Thomas and Scaife were the focal point of the new offensive wrinkles that coaches tinkered with during the double-secret, behind-closed-doors practice sessions last spring. The two have cross-trained at a variety of positions, allowing not only multiple formations to keep defenses on their heels but also to compensate for all those untested pass catchers dotting the Longhorn roster.
The tight end position was emphasized during spring drills as well as August two-a-days one year ago. Yet, both Thomas and Scaife were conspicuously absent as receivers in early season losses to Arkansas and Oklahoma. (Thomas had zero receptions in both games.) Yet both are Texas' leading returning receivers and should (repeat: should) be more involved in the offense this fall.
"We had the three experienced receivers last year so (tight ends) didn't need to be as big of a focus," head coach Mack Brown told Inside Texas. "There weren't enough balls to go around to all the guys who needed to get it into their hands. But we feel like we need to do a good job of making those guys (Thomas and Scaife) useful within the offense this year because they're so talented."
Typically, Thomas has been the motion man on goal line and in short-yardage situations. Scaife, a Parade All-American signed with Chris Simms and Cory Redding's top-rated recruiting class, has battled back from injuries to both knees. Last December, he received a medical hardship granting him a sixth year of eligibility. Now, both Thomas and Scaife are taking snaps at fullback, H-back and in the slot. As such, Brown named Thomas the unofficial Offensive MVP of spring drills. Brown also said Scaife has regained the confidence that he may have lacked last season as he learned to trust that his knees would hold up under a season's worth of pounding.
Thomas accounted for 219 yards on 14 catches last year, trailing only the likes of Roy Williams, B.J. Johnson and Sloan Thomas in receiving yards. His 60-yard touchdown grab on the opening series at Texas A&M represented a career best. He followed that with a career-high five receptions in the Holiday Bowl against Washington State. He averaged 15.6 yards per grab and was named Honorable Mention All-Big 12.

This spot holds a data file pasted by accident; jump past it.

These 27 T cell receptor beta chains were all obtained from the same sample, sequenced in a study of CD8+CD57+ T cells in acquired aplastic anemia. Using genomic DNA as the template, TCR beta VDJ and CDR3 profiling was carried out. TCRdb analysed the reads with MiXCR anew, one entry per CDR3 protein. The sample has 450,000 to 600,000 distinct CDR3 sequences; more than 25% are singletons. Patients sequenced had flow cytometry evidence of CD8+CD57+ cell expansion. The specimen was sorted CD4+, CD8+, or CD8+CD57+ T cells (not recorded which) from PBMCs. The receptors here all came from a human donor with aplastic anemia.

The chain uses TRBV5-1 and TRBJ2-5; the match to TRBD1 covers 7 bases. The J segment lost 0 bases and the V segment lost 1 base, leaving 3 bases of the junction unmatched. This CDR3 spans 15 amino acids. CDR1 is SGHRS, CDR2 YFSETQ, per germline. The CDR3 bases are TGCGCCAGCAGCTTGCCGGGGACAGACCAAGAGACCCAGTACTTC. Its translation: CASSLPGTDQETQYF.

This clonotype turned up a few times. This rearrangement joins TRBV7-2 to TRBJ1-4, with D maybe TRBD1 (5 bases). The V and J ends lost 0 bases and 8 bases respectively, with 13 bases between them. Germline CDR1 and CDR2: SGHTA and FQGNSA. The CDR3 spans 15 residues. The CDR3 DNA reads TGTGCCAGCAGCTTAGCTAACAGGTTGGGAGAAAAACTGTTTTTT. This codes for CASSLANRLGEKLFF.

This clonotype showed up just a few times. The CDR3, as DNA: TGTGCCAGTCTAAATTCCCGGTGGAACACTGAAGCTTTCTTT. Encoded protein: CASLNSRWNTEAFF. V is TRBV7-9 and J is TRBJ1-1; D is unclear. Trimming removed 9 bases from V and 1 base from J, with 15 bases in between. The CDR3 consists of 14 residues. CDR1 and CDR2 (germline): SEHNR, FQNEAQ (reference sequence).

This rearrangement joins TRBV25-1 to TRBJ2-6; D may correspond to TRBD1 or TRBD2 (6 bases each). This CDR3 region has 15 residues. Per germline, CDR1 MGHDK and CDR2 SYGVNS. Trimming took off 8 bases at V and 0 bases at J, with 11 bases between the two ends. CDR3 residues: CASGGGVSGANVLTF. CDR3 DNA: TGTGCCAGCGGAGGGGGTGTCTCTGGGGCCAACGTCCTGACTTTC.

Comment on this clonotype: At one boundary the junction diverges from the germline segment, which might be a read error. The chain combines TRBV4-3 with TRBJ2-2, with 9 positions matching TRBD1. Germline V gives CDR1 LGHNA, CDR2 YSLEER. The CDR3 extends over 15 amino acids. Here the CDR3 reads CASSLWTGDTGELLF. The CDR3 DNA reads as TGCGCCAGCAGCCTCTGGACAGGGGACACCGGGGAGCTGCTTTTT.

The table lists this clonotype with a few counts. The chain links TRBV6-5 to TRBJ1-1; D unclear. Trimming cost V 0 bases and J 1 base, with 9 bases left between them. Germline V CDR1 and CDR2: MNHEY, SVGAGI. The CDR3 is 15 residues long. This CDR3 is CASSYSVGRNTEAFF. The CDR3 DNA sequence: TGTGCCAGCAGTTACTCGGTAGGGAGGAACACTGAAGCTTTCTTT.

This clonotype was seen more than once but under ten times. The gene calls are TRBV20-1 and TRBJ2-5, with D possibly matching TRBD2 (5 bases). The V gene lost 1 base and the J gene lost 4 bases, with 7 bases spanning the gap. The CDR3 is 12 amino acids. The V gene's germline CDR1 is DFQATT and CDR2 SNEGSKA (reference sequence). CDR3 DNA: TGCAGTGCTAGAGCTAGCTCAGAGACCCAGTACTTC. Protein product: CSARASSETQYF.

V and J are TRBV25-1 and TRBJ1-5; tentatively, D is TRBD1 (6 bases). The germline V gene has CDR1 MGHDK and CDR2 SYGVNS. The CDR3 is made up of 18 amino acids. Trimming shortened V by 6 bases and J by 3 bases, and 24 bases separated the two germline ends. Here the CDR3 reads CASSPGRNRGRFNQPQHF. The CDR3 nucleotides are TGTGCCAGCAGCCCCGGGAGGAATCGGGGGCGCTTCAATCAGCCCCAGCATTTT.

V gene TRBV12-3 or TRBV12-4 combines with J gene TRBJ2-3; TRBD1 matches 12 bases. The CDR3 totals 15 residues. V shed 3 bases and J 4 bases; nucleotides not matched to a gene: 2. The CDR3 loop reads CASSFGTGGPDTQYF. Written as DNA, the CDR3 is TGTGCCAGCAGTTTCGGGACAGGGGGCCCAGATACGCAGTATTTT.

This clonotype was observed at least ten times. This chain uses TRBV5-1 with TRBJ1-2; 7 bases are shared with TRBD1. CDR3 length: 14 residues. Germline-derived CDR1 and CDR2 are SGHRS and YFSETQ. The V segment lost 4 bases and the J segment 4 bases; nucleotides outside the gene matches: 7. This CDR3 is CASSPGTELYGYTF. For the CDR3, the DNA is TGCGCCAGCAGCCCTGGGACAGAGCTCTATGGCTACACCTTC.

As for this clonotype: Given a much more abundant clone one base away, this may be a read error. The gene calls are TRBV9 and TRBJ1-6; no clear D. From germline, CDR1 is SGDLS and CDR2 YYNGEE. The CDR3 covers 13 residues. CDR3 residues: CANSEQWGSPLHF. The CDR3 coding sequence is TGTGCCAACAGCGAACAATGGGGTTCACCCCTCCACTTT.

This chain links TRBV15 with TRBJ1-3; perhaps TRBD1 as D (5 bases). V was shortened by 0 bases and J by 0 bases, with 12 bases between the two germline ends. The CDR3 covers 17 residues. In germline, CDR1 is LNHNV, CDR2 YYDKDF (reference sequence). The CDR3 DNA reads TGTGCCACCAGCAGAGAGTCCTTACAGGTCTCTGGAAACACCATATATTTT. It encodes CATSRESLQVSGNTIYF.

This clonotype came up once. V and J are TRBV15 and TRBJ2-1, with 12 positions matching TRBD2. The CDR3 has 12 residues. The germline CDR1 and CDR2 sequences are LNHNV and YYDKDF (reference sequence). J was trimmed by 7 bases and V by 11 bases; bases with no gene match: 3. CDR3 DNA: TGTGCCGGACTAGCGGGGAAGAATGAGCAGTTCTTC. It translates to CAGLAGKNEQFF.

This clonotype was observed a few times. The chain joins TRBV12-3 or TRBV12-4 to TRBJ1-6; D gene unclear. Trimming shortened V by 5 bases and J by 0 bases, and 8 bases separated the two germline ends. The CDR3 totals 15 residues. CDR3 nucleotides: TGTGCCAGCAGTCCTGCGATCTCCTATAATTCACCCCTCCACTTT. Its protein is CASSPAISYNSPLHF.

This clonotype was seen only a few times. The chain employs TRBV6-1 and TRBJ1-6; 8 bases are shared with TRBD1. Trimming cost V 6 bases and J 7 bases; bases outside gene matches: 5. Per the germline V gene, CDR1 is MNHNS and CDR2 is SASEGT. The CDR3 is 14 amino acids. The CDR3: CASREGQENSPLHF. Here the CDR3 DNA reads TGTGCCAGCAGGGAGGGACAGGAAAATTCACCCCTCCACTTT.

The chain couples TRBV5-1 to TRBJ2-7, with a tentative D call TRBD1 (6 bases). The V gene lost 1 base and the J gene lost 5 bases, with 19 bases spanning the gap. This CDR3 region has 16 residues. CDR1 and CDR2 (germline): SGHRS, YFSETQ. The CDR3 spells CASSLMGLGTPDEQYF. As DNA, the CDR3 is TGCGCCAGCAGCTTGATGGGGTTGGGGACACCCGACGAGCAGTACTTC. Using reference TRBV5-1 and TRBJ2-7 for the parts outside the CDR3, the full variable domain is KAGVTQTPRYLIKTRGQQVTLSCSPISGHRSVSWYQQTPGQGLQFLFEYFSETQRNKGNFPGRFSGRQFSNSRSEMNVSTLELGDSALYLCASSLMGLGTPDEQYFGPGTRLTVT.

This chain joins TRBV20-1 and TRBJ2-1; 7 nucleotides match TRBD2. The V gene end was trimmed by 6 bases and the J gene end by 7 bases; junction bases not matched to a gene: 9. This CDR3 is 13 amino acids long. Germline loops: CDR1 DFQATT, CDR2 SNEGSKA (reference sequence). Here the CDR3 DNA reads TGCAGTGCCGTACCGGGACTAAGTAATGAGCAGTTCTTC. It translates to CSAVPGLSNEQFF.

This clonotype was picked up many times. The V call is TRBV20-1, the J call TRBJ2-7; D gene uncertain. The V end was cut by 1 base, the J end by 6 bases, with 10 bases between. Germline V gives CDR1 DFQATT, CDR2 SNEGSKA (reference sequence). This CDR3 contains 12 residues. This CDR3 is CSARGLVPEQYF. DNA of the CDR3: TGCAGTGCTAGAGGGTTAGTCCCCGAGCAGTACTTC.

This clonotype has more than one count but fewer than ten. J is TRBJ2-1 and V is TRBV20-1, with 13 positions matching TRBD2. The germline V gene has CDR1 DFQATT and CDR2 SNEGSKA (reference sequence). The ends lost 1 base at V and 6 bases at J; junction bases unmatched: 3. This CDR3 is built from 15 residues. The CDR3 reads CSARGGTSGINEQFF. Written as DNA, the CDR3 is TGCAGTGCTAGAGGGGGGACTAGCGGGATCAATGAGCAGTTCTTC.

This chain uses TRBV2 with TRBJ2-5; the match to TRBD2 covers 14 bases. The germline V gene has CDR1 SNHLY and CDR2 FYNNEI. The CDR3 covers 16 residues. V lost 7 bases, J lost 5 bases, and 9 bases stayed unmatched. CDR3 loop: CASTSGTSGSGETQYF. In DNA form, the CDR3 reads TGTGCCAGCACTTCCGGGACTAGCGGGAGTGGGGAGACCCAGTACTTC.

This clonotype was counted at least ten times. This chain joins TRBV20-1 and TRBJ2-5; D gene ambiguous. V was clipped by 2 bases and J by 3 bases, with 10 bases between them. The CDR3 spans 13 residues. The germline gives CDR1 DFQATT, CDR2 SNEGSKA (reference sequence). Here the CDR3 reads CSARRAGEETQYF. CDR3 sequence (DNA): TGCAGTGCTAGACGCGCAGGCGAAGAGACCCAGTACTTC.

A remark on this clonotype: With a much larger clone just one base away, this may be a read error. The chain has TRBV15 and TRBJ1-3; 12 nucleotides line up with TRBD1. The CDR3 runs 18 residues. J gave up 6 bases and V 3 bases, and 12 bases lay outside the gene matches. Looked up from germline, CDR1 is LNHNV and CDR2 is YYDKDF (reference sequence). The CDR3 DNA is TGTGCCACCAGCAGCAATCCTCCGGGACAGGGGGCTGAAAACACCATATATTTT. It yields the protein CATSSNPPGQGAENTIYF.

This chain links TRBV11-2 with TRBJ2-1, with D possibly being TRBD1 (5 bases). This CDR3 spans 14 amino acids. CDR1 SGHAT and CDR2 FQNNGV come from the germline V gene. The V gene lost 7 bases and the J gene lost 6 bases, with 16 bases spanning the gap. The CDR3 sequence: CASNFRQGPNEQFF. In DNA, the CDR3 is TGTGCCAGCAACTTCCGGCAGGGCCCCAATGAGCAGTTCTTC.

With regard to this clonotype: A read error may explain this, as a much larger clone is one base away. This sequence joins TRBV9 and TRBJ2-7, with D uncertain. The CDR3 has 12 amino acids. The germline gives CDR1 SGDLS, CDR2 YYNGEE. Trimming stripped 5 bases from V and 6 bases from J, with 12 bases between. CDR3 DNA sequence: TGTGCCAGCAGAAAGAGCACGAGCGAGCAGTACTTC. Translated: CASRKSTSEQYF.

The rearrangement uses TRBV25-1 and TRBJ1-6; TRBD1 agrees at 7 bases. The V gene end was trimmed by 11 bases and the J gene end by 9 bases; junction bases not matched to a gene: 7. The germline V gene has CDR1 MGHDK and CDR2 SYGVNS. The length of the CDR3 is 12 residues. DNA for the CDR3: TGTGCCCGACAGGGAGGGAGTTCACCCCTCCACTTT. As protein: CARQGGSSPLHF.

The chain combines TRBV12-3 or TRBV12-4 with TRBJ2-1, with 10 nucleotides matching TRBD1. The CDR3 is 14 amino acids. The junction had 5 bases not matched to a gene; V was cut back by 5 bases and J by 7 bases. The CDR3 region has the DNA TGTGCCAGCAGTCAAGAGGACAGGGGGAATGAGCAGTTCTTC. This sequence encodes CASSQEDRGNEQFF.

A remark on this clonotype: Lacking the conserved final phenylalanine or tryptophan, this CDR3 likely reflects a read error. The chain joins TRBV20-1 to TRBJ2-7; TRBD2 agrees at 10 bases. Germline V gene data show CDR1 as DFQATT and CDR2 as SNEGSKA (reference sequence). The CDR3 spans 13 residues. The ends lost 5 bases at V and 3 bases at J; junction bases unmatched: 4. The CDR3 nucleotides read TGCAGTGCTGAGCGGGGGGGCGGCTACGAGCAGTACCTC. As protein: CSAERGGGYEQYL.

Scaife contributed 205 yards on 16 receptions last year, including a pair of touchdowns. He posted a career-long 39-yard reception in the 2003 home opener against New Mexico State and was the Associated Press' choice as Honorable Mention All-Big 12. Scaife set career highs for receptions (7) and receiving yards (84) in that thrilling comeback win over Washington in the 2001 Holiday Bowl. He now has 649 career yards on 49 receptions.
But Thomas and Scaife are not the only TEs who will see action this fall. At 6-5, 265-pounds, Neale Tweedie is Texas' biggest target at TE. Versatile and intelligent, Tweedie has good hands for a guy who was the primary backup at left tackle for much of 2003 but who worked at tight end during the past two spring seasons. RS-freshman Steven Hogan (6-5. 240) rounds out Texas' stable of returning TEs. Hogan is expected to compete for playing time at tight end and on special teams this season. True freshman Peter Ullman will also be on campus but is expected to redshirt.
Players report Monday, while the first practice of the 2004 season is slated for 3:30 p.m., Tuesday, at Denius Field. The practice is open to the public.